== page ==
by Adam Gold
… And here are my next five picks for this here blog’s Local Rock Song Hall of Fame:
If you wrote song as good as this, you’d open your record with it too. Just as Daniel Pujol did on his 2012 Saddle Creek debut full-length, United States of Being. An entry worthy of the Pantheon of Youthfully Assertive Punk Rock Manifestos and Mission Statements, "DIY2K" is one of those assertive opening tracks that grabs you with a stranglehold, forces you to listen and tells you straightaway whether you’re gonna love or hate this ride. And you’d have to have fuckin’ screw loose not to fall in immediate love with this infectious, hook-y rant rejecting “the counterculture of feeling good.” Listen:
Kings of Leon, “King of the Rodeo”
Some bands are just at their best when they’re learning to play together and letting the seams show. The Followills’ first two records have this peculiar-sounding stiffness and tension that was really natural and unique sounding. A lot was made of the band’s back-story when they hitched their wagon on the post-Strokes boom, with critics talking a lot about their minister father’s station wagon and throwing out references to CCR, the Stones and any/every Southern rock institution to proceed them. But the buried lede was that their unrefined musical quirks and nuances are what really gave them an entity above the fray. Call it bottled lightning if you’d like.
I don’t know if “King of the Rodeo” — from the KOL’s 2005 sophomore effort A-Ha Shake Heartbreak — is the band’s best song (that might actually be A-Ha Shake's "The Bucket"), but it’s definitely their most overlooked single, and one that harnesses all the hallmarks and idiosyncrasies of their tightly-wound, herky-jerky early sound. It also boasts the lyric “Take off your overcoat / You’re staying for the weekend.” Whippersnapper confidence at its best!
Caitlin Rose, “For the Rabbits”
Caitlin Rose’s “For the Rabbits” — off 2010’s Own Side Now — isn’t just a spot on country-blues waltz fit for a saw-dust-floor slow-dance, it’s a perfect song. With a descending melody so good and an uplifting chorus so strong, Lemmy Kilmister could sing the song and it would still sound utterly gorgeous. Most heartbroken ballads are confessions of longing and regret, and this one’s as good as it gets.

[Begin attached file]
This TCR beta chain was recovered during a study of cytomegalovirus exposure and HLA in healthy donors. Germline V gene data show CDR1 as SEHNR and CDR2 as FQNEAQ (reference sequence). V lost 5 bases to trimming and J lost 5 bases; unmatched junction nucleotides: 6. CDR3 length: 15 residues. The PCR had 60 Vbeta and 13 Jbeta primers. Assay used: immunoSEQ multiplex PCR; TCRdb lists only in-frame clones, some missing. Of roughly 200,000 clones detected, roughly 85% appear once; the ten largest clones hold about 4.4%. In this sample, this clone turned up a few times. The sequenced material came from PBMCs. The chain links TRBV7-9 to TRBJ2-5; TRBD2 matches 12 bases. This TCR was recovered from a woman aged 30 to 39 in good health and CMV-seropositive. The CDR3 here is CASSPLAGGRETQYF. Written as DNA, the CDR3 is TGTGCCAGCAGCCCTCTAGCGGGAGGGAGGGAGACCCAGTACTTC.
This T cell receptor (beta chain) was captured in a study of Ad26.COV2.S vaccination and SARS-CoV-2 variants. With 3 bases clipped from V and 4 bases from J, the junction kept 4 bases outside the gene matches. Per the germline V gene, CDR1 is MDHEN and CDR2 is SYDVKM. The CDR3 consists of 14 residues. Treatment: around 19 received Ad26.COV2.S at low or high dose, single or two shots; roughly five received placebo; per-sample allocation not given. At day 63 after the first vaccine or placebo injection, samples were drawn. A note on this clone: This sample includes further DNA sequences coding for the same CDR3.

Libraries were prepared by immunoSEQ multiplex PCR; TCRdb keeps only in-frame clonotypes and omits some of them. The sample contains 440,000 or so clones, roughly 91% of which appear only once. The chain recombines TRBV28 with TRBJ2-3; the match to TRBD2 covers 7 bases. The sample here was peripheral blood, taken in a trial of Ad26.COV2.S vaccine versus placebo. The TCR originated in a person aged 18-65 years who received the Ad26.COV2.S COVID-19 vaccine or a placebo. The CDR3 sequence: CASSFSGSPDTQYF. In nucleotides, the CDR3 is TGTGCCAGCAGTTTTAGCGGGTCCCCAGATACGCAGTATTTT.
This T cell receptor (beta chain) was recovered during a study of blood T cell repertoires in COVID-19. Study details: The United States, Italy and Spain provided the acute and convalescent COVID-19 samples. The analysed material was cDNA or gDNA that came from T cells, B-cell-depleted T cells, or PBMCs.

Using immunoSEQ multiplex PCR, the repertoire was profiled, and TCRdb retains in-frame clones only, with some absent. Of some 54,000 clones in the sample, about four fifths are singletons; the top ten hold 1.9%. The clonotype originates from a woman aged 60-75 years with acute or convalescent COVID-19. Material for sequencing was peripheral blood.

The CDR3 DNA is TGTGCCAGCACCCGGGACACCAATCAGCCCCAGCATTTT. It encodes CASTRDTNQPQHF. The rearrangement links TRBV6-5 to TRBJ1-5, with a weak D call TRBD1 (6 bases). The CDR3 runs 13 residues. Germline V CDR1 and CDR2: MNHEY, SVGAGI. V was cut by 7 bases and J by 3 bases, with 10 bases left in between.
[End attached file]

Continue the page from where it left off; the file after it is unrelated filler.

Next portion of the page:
Natural Child, “White People”
Choosing a favorite/best Natural Child track is tough. But this is the one I’d pick as good-first-foot-forward to introduce new listeners to the band, not to mention maybe the best self-effacing song about whiteness since The Clash’s “White Riot.” With its loose, lazy-day shuffle and arm-around-your-barstool-neighbor sing-along-ability this foot-stomping boffo take on white guilt — off the band’s 2011 LP 1971 — is the antidote to Genesis’ “I Can’t Dance,” even if the sentiment is more or less the same.
Cortney Tidwell, “17 Horses”
You know what’s fucking hard? Writing a great song based around ONE FUCKING CHORD! Bob Dylan did it (“The Ballad of Hollis Brown”); The Beatles did it (“Within You Without You”); Guided by Voices did it (“Postal Blowfish”). And Cortney Tidwell did it on “17 Horses.” Easily the most primal, heady and terrifying psychedelic dirge in the history of Nashville rock — and for a stretch, Tidwell’s standard set-closer — “17 Horses” (the penultimate track on 2009’s essential local-rock long-player Boys) sounds like the end of the world. A hauntingly hypnotic four-minute-long blistering crescendo of staccato guitar strains and drilling drums, listening to the song feels like being stabbed repeatedly with ice picks of awesome dissonance, in a good way.